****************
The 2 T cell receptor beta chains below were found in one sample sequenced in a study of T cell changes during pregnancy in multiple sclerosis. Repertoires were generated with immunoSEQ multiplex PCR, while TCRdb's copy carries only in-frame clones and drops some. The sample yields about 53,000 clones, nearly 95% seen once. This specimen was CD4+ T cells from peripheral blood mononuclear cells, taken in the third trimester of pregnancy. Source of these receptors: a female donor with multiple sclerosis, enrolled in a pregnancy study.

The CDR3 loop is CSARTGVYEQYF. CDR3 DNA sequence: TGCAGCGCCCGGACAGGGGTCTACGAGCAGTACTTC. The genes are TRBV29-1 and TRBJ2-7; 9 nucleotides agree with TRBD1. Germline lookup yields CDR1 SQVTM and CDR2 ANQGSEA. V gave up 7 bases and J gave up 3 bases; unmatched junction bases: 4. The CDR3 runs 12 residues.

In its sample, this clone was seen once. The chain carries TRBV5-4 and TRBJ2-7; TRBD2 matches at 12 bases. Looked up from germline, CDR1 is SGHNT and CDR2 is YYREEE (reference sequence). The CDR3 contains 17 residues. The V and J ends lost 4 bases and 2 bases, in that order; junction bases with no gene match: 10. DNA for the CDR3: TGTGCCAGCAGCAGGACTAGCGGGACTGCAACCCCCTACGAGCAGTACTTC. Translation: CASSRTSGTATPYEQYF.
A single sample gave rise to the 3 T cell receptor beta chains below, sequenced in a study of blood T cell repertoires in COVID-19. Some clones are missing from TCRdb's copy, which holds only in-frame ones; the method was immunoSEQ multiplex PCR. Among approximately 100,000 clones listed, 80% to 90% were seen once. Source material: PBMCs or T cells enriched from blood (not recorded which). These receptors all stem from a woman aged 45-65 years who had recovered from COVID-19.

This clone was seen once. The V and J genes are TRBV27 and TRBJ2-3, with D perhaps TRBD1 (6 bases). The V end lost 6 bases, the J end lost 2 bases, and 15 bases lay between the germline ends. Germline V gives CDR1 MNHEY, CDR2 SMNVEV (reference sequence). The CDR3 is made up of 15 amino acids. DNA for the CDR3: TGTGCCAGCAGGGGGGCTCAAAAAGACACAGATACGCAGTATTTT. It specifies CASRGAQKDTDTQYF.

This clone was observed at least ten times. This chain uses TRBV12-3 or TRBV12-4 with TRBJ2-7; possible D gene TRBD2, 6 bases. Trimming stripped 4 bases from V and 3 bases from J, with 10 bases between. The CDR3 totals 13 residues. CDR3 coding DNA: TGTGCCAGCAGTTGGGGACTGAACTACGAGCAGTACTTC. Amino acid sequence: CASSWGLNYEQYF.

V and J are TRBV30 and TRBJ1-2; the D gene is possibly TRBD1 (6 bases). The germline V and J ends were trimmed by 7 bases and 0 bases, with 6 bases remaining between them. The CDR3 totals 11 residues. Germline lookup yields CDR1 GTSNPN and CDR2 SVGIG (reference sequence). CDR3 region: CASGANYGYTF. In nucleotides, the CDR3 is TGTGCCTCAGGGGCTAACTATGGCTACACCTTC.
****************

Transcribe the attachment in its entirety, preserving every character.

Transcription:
The 2 T cell receptor beta chains below were found in one sample sequenced in a study of T cell changes during pregnancy in multiple sclerosis. Repertoires were generated with immunoSEQ multiplex PCR, while TCRdb's copy carries only in-frame clones and drops some. The sample yields about 53,000 clones, nearly 95% seen once. This specimen was CD4+ T cells from peripheral blood mononuclear cells, taken in the third trimester of pregnancy. Source of these receptors: a female donor with multiple sclerosis, enrolled in a pregnancy study.

The CDR3 loop is CSARTGVYEQYF. CDR3 DNA sequence: TGCAGCGCCCGGACAGGGGTCTACGAGCAGTACTTC. The genes are TRBV29-1 and TRBJ2-7; 9 nucleotides agree with TRBD1. Germline lookup yields CDR1 SQVTM and CDR2 ANQGSEA. V gave up 7 bases and J gave up 3 bases; unmatched junction bases: 4. The CDR3 runs 12 residues.

In its sample, this clone was seen once. The chain carries TRBV5-4 and TRBJ2-7; TRBD2 matches at 12 bases. Looked up from germline, CDR1 is SGHNT and CDR2 is YYREEE (reference sequence). The CDR3 contains 17 residues. The V and J ends lost 4 bases and 2 bases, in that order; junction bases with no gene match: 10. DNA for the CDR3: TGTGCCAGCAGCAGGACTAGCGGGACTGCAACCCCCTACGAGCAGTACTTC. Translation: CASSRTSGTATPYEQYF.
A single sample gave rise to the 3 T cell receptor beta chains below, sequenced in a study of blood T cell repertoires in COVID-19. Some clones are missing from TCRdb's copy, which holds only in-frame ones; the method was immunoSEQ multiplex PCR. Among approximately 100,000 clones listed, 80% to 90% were seen once. Source material: PBMCs or T cells enriched from blood (not recorded which). These receptors all stem from a woman aged 45-65 years who had recovered from COVID-19.

This clone was seen once. The V and J genes are TRBV27 and TRBJ2-3, with D perhaps TRBD1 (6 bases). The V end lost 6 bases, the J end lost 2 bases, and 15 bases lay between the germline ends. Germline V gives CDR1 MNHEY, CDR2 SMNVEV (reference sequence). The CDR3 is made up of 15 amino acids. DNA for the CDR3: TGTGCCAGCAGGGGGGCTCAAAAAGACACAGATACGCAGTATTTT. It specifies CASRGAQKDTDTQYF.

This clone was observed at least ten times. This chain uses TRBV12-3 or TRBV12-4 with TRBJ2-7; possible D gene TRBD2, 6 bases. Trimming stripped 4 bases from V and 3 bases from J, with 10 bases between. The CDR3 totals 13 residues. CDR3 coding DNA: TGTGCCAGCAGTTGGGGACTGAACTACGAGCAGTACTTC. Amino acid sequence: CASSWGLNYEQYF.

V and J are TRBV30 and TRBJ1-2; the D gene is possibly TRBD1 (6 bases). The germline V and J ends were trimmed by 7 bases and 0 bases, with 6 bases remaining between them. The CDR3 totals 11 residues. Germline lookup yields CDR1 GTSNPN and CDR2 SVGIG (reference sequence). CDR3 region: CASGANYGYTF. In nucleotides, the CDR3 is TGTGCCTCAGGGGCTAACTATGGCTACACCTTC.